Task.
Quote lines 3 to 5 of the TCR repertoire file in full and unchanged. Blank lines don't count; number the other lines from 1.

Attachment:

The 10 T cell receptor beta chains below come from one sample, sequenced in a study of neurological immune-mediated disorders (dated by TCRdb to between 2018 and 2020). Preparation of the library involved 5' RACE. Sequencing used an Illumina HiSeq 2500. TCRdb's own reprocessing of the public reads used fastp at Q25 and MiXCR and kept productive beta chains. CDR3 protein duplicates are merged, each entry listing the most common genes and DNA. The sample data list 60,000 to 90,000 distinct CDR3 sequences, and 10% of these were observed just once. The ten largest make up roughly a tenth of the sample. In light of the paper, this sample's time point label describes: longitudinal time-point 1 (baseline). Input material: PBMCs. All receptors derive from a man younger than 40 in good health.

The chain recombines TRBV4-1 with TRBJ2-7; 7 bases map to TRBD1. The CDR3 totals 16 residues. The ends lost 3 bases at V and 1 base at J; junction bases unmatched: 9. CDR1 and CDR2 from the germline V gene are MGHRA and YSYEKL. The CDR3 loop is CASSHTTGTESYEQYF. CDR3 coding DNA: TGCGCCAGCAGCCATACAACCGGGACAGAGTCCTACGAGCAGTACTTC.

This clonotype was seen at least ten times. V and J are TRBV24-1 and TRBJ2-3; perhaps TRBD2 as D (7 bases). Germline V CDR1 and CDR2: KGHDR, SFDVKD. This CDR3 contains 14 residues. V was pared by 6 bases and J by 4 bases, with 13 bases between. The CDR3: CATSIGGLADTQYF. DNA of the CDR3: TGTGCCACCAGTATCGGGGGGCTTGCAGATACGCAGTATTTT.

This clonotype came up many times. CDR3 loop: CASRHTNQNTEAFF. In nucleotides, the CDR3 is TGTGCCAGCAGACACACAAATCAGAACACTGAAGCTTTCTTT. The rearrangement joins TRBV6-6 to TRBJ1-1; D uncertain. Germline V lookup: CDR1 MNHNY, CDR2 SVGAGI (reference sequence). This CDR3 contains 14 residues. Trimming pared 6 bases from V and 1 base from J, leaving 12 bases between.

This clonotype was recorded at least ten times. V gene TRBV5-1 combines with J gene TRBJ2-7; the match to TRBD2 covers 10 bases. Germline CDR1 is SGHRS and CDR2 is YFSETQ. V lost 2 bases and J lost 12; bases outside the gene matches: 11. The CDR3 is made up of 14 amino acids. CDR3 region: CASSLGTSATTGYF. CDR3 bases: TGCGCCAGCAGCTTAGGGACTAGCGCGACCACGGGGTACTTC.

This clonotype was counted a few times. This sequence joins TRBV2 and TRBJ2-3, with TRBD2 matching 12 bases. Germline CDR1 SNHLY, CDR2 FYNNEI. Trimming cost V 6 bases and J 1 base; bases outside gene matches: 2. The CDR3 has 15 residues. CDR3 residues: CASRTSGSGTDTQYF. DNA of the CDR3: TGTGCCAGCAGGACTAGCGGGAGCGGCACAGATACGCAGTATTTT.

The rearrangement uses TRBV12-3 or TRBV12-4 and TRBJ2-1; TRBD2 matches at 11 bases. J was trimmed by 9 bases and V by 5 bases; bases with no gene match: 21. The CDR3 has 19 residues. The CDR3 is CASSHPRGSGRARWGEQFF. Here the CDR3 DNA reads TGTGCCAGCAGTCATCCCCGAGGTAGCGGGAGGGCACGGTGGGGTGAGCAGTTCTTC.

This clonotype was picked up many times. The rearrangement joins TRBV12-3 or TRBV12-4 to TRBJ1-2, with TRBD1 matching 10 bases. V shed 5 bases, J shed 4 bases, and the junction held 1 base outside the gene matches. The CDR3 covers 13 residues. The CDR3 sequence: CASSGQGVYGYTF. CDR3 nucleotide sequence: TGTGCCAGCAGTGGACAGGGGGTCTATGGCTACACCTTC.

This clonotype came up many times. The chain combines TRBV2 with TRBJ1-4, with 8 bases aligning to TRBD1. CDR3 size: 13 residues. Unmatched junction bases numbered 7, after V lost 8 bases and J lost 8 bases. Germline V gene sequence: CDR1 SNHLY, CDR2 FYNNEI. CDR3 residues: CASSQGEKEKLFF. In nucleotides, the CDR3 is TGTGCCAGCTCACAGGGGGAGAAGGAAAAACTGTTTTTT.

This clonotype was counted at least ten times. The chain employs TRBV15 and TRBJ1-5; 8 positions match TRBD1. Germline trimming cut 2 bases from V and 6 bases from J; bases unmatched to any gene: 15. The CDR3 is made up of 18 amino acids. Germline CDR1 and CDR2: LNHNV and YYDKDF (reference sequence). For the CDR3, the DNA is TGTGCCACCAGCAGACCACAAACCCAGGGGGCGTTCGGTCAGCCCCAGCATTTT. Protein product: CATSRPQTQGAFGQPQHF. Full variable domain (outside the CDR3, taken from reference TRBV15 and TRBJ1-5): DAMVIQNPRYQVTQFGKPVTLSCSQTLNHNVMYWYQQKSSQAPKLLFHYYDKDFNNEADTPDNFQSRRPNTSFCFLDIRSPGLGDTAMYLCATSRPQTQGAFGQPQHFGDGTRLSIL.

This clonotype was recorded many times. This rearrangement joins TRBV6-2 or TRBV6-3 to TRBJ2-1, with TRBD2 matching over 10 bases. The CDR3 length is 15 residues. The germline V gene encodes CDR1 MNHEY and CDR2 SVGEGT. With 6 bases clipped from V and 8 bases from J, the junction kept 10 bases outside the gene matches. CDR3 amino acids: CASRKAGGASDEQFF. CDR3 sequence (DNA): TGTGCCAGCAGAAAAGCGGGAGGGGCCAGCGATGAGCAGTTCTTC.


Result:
This clonotype was seen at least ten times. V and J are TRBV24-1 and TRBJ2-3; perhaps TRBD2 as D (7 bases). Germline V CDR1 and CDR2: KGHDR, SFDVKD. This CDR3 contains 14 residues. V was pared by 6 bases and J by 4 bases, with 13 bases between. The CDR3: CATSIGGLADTQYF. DNA of the CDR3: TGTGCCACCAGTATCGGGGGGCTTGCAGATACGCAGTATTTT.

This clonotype came up many times. CDR3 loop: CASRHTNQNTEAFF. In nucleotides, the CDR3 is TGTGCCAGCAGACACACAAATCAGAACACTGAAGCTTTCTTT. The rearrangement joins TRBV6-6 to TRBJ1-1; D uncertain. Germline V lookup: CDR1 MNHNY, CDR2 SVGAGI (reference sequence). This CDR3 contains 14 residues. Trimming pared 6 bases from V and 1 base from J, leaving 12 bases between.

This clonotype was recorded at least ten times. V gene TRBV5-1 combines with J gene TRBJ2-7; the match to TRBD2 covers 10 bases. Germline CDR1 is SGHRS and CDR2 is YFSETQ. V lost 2 bases and J lost 12; bases outside the gene matches: 11. The CDR3 is made up of 14 amino acids. CDR3 region: CASSLGTSATTGYF. CDR3 bases: TGCGCCAGCAGCTTAGGGACTAGCGCGACCACGGGGTACTTC.